Stephen Hillenburg, who created SpongeBob SquarePants and the absurd undersea world he inhabited, has died at age 57, Nickelodeon announced Tuesday. Hillenburg died Monday of Lou Gehrig’s disease, also known as ALS, the cable network said in a statement. He was 57.
Hillenburg had announced he had the disease in March 2017. His death comes just weeks after the passing of another cartoon hero in Marvel creator Stan Lee.
An Oklahoma native with a love of both drawing and marine biology, Hillenburg conceived, wrote, produced and directed the animated series that began in 1999 and went on to spawn hundreds of episodes, movies and a Broadway show.
“He was a beloved friend and long-time creative partner to everyone at Nickelodeon, and our hearts go out to his entire family,” Nickelodeon’s statement said. “Steve imbued ‘SpongeBob SquarePants’ with a unique sense of humor and innocence that has brought joy to generations of kids and families everywhere. His utterly original characters and the world of Bikini Bottom will long stand as a reminder of the value of optimism, friendship and the limitless power of imagination.”
The absurdly jolly SpongeBob, his starfish sidekick Patrick, and a vast cast of oceanic creatures quickly appealed to college kids and parents as much as it did kids.
“The fact that it’s undersea and isolated from our world helps the characters maintain their own culture,” Hillenburg told The Associated Press in 2001. “The essence of the show is that SpongeBob is an innocent in a world of jaded characters. The rest is absurd packaging.”
Born at his father’s army post in Lawton, Oklahoma, Hillenburg graduated from Humboldt State University in California in 1984 with a degree in natural resource planning with an emphasis on marine resources, and went on to teach marine biology at the Orange County Marine Institute.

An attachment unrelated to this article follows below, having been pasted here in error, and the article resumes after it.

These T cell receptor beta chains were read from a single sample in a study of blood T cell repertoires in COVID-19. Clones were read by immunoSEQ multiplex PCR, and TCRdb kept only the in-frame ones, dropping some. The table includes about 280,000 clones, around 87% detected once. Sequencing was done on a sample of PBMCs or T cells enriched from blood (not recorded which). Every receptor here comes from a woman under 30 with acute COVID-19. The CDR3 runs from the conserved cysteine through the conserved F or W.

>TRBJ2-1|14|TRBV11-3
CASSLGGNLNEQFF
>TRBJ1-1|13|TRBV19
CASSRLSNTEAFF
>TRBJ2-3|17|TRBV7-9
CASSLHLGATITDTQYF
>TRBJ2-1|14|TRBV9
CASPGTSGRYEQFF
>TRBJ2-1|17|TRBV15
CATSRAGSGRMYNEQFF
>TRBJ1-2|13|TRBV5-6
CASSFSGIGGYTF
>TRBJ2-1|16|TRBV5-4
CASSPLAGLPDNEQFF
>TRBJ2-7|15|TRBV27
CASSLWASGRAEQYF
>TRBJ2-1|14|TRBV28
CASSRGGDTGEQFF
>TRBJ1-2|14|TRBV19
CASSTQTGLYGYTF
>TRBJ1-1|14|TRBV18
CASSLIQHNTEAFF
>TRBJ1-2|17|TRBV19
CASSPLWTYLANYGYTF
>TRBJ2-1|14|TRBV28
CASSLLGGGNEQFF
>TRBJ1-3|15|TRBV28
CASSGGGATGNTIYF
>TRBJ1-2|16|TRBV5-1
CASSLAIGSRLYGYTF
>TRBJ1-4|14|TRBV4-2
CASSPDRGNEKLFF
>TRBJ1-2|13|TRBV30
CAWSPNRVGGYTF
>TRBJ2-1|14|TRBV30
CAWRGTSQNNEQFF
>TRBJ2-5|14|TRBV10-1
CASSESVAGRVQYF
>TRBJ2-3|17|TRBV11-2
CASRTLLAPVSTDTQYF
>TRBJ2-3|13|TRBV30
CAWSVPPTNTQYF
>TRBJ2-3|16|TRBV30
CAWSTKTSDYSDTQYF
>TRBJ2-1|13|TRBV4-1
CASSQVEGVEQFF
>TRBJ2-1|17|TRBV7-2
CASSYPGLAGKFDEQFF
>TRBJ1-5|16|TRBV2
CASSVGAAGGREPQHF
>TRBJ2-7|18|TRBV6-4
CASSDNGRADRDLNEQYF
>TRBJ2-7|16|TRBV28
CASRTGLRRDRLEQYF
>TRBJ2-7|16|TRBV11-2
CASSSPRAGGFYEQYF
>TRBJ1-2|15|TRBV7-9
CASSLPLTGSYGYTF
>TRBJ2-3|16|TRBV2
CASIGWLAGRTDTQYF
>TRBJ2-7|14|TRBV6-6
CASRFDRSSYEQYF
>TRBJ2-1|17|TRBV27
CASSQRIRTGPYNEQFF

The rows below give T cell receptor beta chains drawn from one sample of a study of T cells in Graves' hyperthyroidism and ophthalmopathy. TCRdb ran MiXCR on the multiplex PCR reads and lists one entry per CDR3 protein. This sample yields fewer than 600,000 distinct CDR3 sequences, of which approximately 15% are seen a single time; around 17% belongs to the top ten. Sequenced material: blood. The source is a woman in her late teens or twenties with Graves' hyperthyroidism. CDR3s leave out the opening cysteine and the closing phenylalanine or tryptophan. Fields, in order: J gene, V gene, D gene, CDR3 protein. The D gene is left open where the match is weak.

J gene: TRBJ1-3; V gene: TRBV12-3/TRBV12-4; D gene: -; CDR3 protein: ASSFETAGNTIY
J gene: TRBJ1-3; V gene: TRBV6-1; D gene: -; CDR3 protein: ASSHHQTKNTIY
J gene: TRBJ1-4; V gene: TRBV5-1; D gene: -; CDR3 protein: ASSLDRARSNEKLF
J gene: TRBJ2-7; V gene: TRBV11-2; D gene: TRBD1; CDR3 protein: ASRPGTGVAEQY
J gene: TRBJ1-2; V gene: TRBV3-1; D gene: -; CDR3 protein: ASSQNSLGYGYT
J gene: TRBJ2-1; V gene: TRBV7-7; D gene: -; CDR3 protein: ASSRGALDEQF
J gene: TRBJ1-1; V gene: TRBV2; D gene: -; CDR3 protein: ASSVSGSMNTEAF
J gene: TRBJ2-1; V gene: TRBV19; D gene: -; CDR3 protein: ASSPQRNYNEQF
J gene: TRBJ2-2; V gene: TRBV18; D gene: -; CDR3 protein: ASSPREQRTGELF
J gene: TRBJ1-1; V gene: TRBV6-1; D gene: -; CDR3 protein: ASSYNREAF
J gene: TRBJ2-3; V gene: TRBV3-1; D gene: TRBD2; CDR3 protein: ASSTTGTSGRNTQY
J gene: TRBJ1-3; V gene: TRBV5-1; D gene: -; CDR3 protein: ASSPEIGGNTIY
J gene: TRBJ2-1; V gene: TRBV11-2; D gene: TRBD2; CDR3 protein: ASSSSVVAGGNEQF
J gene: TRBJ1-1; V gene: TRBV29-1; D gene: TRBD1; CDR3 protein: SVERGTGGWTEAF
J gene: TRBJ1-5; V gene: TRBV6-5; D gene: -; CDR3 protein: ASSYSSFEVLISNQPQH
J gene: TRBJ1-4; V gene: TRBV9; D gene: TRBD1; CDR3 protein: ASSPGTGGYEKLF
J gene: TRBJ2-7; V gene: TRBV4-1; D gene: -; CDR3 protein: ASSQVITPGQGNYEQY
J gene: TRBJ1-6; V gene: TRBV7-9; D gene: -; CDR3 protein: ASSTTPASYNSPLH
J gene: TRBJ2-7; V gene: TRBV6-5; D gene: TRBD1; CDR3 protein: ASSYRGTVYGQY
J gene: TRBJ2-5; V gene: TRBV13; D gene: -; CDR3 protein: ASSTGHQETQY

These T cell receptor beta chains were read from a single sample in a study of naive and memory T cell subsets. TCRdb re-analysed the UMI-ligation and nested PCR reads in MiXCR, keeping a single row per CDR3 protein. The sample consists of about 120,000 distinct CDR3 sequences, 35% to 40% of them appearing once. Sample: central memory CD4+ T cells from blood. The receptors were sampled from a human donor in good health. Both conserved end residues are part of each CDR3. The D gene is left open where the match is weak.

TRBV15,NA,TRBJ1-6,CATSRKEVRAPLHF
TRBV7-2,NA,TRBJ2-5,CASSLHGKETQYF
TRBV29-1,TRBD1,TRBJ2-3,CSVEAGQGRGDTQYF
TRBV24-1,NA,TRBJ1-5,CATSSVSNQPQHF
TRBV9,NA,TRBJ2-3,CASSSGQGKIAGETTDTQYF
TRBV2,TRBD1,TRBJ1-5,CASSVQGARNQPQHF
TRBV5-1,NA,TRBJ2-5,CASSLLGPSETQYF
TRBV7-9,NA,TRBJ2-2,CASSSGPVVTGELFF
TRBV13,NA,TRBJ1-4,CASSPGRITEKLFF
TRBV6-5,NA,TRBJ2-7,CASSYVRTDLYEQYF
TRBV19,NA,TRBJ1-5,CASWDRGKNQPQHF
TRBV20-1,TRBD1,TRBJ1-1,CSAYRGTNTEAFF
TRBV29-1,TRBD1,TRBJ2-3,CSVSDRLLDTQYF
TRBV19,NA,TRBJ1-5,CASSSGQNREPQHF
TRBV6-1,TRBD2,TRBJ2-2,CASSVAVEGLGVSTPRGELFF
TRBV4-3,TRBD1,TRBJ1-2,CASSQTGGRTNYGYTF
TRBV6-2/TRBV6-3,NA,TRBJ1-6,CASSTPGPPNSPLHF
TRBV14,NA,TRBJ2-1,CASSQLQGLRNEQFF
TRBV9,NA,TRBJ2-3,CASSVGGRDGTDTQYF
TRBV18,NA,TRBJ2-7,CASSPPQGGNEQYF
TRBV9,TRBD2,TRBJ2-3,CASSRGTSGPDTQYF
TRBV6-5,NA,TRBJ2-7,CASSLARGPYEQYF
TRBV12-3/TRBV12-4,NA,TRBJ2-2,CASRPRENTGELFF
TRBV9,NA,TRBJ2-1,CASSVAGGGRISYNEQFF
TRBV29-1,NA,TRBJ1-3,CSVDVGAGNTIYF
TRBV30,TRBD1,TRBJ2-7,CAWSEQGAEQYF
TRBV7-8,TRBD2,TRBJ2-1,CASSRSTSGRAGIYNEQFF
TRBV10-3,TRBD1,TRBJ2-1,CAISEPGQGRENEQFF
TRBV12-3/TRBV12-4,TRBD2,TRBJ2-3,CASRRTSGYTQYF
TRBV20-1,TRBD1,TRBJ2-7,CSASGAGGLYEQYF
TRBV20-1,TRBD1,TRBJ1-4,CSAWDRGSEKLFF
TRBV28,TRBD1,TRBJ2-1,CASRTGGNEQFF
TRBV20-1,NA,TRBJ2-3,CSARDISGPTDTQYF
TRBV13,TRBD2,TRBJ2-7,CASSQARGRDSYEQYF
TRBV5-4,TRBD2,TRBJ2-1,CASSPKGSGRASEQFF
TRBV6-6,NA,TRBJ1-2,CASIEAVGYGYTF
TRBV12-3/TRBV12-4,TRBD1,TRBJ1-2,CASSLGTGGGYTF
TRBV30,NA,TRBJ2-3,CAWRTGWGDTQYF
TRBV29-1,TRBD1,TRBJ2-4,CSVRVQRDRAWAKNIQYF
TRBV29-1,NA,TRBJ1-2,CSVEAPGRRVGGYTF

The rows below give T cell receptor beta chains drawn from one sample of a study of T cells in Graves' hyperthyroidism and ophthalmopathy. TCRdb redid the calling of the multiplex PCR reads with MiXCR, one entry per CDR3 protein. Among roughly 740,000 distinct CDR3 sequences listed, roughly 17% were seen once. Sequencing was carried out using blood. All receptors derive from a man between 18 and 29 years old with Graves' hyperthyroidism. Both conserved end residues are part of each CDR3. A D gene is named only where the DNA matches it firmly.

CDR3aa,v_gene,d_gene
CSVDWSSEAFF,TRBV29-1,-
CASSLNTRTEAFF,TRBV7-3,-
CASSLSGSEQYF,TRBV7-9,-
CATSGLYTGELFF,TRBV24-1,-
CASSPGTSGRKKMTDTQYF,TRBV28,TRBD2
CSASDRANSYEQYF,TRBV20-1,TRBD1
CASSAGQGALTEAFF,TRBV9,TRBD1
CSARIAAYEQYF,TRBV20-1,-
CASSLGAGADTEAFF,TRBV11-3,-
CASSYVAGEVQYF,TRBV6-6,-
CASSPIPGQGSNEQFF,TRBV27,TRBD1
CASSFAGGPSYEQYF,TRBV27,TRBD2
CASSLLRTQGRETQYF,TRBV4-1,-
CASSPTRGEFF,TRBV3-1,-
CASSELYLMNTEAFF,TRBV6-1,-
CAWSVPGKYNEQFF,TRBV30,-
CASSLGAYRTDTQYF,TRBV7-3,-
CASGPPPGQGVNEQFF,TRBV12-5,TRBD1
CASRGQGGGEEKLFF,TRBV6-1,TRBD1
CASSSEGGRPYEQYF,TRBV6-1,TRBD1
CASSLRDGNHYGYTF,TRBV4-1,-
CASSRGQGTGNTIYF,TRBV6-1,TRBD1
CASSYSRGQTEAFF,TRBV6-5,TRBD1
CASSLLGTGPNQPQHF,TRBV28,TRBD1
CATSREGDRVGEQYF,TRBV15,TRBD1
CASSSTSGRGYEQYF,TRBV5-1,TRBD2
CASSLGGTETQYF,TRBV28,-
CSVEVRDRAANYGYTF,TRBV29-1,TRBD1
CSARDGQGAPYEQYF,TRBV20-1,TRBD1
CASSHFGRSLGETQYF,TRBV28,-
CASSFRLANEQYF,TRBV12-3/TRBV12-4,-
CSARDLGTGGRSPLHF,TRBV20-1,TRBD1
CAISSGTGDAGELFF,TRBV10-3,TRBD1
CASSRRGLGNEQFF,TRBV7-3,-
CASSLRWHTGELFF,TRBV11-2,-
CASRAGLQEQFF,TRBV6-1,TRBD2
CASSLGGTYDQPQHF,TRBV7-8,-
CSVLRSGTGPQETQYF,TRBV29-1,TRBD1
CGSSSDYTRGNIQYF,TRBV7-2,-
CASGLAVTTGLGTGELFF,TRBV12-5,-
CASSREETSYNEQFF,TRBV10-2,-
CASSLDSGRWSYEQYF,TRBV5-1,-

He shifted to drawing and earned a master of fine arts degree in animation from the California Institute of the Arts in 1992.
That same year he created an animated short called “Wormholes” that won festival plaudits and helped land him a job on the Nickelodeon show “Rocko’s Modern Life,” where he worked from 1993 to 1996 before he began to build SpongeBob’s undersea world of Bikini Bottom, which showed off his knowledge of marine life and willingness to throw all the details out the window.
“We know that fish don’t walk,” he told the AP, “and that there is no organized community with roads, where cars are really boats. And if you know much about sponges, you know that living sponges aren’t square.”
The show was an immediate hit that has lost no momentum in the nearly 20 years since its creation. Its nearly 250 episodes have won four Emmys and 15 Kids Choice Awards, and led to an endless line of merchandise to rival any other pop cultural phenomenon of the 2000s.
In 2004, the show shifted to the big screen with “The SpongeBob SquarePants Movie” and a 2015 sequel, “The SpongeBob Movie: Sponge Out of Water.”
A musical stage adaptation bowed on Broadway in 2017, with music from such stars as Steven Tyler, Sara Bareilles and John Legend. It earned 12 Tony Award nominations, including one for best performance by a leading actor for Ethan Slater.
“I am heartbroken to hear of the passing of Stephen Hillenburg,” Slater said in an email Tuesday. “Through working on ‘SpongeBob,’ I got to know him not only as a creative genius, but as a truly generous and kind person. He warmly embraced us on Broadway as the newest members of his wonderful ‘SpongeBob’ family, and made it so clear from the get-go why he is so beloved: genuine kindness.”
Hillenburg is survived by his wife of 20 years Karen Hillenburg, son Clay, mother Nancy Hillenburg, and a brother, Brian Kelly Hillenburg.